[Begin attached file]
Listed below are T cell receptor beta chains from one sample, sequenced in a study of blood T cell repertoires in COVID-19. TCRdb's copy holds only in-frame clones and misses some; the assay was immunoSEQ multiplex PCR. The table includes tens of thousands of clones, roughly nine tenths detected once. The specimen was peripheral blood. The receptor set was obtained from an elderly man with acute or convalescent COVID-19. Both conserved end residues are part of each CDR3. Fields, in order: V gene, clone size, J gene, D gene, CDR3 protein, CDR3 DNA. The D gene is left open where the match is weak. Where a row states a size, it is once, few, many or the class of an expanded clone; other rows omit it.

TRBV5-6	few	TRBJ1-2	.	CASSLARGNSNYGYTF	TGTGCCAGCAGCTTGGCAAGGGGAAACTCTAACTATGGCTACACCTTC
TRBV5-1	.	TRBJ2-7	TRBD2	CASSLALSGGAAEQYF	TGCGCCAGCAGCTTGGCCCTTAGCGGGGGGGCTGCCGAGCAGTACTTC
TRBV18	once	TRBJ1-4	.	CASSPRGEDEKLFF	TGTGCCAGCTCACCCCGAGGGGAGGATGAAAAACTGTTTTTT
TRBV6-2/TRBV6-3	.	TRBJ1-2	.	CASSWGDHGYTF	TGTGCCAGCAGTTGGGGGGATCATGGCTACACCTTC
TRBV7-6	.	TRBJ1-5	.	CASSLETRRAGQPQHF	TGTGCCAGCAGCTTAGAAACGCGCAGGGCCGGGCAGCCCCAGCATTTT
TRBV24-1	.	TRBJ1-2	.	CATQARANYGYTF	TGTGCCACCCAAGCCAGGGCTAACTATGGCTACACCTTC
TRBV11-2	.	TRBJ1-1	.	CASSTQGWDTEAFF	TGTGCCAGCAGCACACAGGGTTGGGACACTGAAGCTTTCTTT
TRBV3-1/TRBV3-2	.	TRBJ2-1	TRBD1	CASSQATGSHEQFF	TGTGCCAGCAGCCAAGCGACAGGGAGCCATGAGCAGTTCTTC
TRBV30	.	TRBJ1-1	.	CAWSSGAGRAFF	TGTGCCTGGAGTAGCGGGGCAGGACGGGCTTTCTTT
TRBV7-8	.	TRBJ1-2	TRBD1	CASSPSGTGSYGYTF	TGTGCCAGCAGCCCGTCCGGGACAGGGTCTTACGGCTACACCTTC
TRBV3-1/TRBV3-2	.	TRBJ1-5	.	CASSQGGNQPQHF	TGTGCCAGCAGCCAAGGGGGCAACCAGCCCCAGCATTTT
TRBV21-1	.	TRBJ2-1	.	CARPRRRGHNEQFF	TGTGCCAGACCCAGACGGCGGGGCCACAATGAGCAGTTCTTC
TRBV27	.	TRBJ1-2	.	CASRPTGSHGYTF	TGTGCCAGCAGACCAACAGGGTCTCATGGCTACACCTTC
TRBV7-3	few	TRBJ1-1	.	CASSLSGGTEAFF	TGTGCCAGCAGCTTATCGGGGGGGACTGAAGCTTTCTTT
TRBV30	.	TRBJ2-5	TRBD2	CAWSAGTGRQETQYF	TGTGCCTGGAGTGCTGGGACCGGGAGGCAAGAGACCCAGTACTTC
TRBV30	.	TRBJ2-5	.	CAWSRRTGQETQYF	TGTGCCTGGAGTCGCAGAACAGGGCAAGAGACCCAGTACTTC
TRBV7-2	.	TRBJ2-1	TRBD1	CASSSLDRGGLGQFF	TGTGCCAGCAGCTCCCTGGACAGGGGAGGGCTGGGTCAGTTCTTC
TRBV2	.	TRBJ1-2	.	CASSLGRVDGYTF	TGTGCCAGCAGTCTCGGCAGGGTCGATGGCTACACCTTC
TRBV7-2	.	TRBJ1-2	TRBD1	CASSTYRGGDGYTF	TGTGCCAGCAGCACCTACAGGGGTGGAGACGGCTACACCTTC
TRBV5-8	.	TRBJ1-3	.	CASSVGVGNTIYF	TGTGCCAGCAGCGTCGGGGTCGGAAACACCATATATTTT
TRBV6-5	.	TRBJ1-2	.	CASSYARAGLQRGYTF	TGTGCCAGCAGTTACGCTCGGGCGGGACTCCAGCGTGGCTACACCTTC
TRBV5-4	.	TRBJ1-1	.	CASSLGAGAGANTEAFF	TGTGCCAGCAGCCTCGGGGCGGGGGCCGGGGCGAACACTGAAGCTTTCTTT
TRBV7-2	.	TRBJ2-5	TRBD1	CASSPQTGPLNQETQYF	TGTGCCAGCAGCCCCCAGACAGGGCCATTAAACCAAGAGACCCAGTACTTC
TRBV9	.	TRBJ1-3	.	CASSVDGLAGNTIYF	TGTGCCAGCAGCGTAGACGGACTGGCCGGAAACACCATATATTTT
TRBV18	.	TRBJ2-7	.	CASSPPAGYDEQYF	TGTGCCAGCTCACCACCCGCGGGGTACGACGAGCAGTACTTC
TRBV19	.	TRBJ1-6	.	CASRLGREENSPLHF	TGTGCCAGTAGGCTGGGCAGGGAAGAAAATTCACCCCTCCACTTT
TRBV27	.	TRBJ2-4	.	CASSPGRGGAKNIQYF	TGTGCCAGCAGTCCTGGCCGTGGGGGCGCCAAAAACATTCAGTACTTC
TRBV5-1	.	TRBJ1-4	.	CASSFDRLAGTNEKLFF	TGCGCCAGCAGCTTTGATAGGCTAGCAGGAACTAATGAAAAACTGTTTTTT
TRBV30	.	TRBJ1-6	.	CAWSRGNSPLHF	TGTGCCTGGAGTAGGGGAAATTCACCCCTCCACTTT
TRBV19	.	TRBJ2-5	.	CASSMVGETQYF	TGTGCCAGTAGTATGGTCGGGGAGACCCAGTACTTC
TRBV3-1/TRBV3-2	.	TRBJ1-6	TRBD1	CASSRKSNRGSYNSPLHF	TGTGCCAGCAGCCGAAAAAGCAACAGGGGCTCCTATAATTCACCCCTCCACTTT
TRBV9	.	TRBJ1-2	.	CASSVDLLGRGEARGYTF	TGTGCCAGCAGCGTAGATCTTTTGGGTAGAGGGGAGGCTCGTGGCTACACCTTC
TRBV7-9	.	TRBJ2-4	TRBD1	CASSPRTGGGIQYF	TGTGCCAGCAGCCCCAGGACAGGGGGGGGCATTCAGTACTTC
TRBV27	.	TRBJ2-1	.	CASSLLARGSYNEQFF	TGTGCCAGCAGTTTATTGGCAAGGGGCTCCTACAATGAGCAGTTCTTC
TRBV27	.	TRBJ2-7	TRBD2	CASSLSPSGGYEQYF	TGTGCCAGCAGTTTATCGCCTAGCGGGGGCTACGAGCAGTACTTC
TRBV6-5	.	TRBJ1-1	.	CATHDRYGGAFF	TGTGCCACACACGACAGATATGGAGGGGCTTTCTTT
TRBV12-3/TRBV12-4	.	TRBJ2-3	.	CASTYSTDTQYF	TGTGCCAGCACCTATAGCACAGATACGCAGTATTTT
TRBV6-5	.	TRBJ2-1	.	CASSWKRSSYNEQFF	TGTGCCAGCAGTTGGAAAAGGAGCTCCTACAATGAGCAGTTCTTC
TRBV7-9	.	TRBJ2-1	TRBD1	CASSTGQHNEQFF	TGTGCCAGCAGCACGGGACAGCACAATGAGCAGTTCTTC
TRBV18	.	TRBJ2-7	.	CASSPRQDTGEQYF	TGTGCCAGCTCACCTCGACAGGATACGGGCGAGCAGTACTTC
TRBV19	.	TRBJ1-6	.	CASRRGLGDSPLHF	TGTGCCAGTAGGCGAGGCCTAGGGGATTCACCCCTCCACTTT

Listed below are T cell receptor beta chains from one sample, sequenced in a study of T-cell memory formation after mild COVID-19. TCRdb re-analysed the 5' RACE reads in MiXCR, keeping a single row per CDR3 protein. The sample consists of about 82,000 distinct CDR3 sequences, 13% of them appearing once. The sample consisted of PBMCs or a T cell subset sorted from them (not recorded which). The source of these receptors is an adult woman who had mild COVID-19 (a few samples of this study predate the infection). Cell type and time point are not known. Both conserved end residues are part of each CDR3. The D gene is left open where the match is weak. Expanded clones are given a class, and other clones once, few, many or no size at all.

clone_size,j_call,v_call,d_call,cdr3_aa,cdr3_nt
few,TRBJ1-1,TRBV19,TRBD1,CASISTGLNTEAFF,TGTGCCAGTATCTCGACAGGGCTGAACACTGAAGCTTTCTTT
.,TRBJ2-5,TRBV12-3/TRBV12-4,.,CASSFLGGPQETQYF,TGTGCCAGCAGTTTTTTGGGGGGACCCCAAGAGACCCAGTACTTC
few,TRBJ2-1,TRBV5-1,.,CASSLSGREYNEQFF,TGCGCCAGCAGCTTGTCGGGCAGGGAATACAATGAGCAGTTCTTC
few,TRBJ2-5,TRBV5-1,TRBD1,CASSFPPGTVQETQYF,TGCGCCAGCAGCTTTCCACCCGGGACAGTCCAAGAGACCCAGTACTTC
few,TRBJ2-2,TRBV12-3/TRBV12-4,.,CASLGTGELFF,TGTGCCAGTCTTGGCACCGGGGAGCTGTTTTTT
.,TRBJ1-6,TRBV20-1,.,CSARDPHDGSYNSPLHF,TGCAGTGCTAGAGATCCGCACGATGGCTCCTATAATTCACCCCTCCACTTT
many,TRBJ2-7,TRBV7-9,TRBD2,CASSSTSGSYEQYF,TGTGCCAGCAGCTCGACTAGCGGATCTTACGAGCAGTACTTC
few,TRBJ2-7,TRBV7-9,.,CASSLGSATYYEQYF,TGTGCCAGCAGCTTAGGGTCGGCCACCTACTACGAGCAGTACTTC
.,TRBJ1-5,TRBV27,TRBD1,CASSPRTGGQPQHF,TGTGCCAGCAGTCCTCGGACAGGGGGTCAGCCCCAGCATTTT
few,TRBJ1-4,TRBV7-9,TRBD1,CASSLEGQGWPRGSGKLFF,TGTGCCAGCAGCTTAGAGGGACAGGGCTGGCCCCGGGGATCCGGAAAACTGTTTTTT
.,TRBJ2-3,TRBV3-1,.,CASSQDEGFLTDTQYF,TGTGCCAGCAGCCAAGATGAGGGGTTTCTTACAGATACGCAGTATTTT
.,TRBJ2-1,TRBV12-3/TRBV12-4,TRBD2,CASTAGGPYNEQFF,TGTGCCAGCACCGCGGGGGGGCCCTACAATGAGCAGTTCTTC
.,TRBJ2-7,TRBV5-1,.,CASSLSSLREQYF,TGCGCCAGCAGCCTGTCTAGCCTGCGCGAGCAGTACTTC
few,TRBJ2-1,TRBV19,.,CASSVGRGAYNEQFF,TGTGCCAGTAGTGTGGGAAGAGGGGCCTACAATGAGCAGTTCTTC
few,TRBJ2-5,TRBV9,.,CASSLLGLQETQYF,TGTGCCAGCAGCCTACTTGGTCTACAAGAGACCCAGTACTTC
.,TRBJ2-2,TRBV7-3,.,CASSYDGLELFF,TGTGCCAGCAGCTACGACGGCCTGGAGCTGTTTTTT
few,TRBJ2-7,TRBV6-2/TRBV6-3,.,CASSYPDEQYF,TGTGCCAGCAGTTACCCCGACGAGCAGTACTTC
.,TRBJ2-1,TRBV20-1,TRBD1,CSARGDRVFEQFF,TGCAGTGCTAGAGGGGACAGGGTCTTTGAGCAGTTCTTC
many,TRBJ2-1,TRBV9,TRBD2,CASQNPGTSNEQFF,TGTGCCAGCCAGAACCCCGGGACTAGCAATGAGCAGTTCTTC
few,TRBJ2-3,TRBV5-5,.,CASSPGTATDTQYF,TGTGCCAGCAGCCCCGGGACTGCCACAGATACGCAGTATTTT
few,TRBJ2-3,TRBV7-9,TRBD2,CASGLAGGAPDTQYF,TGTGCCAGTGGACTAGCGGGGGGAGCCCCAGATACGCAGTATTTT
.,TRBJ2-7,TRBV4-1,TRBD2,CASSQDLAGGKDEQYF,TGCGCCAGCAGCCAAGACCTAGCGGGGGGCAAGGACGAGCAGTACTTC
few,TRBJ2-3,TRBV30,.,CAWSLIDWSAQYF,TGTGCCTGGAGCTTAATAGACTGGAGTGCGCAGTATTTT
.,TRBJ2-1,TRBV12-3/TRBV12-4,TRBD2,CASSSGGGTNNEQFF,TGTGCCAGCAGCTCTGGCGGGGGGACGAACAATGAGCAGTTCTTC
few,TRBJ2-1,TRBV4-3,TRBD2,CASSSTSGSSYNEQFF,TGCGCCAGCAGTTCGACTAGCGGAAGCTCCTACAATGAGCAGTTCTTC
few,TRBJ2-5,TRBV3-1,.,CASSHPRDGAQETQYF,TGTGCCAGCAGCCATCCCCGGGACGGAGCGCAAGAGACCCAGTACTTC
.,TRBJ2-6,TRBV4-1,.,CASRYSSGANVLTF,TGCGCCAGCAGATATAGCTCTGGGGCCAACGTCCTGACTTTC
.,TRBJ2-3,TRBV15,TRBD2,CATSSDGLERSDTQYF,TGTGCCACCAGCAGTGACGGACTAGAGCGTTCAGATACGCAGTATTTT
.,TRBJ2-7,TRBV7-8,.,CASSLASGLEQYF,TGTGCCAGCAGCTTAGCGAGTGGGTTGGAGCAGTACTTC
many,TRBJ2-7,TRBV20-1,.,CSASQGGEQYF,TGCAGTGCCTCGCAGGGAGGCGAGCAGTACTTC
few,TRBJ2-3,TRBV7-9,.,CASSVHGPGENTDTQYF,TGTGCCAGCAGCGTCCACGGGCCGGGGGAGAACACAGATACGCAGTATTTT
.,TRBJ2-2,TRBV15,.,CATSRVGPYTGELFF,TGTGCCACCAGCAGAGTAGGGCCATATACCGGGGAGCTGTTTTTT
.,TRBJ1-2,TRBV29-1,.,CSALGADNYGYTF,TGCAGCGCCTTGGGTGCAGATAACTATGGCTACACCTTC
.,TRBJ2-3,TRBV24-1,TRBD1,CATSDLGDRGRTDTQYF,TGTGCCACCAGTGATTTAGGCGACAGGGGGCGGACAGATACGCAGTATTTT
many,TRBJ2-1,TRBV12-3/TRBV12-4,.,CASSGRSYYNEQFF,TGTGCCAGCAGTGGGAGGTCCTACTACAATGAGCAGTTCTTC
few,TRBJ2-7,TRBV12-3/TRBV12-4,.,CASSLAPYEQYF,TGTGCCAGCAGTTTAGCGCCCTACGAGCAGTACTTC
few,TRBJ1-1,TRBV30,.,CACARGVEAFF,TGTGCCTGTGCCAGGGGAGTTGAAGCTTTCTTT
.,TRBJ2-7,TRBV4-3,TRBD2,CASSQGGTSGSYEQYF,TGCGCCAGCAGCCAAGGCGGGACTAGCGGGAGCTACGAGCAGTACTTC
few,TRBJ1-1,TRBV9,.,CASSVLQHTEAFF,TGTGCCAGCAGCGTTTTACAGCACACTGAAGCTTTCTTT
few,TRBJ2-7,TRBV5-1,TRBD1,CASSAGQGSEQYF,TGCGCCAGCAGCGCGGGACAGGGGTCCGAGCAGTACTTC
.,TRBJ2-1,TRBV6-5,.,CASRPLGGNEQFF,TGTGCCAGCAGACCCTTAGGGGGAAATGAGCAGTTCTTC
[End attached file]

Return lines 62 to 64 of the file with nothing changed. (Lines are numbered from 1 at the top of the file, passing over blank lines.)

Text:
.,TRBJ2-1,TRBV20-1,TRBD1,CSARGDRVFEQFF,TGCAGTGCTAGAGGGGACAGGGTCTTTGAGCAGTTCTTC
many,TRBJ2-1,TRBV9,TRBD2,CASQNPGTSNEQFF,TGTGCCAGCCAGAACCCCGGGACTAGCAATGAGCAGTTCTTC
few,TRBJ2-3,TRBV5-5,.,CASSPGTATDTQYF,TGTGCCAGCAGCCCCGGGACTGCCACAGATACGCAGTATTTT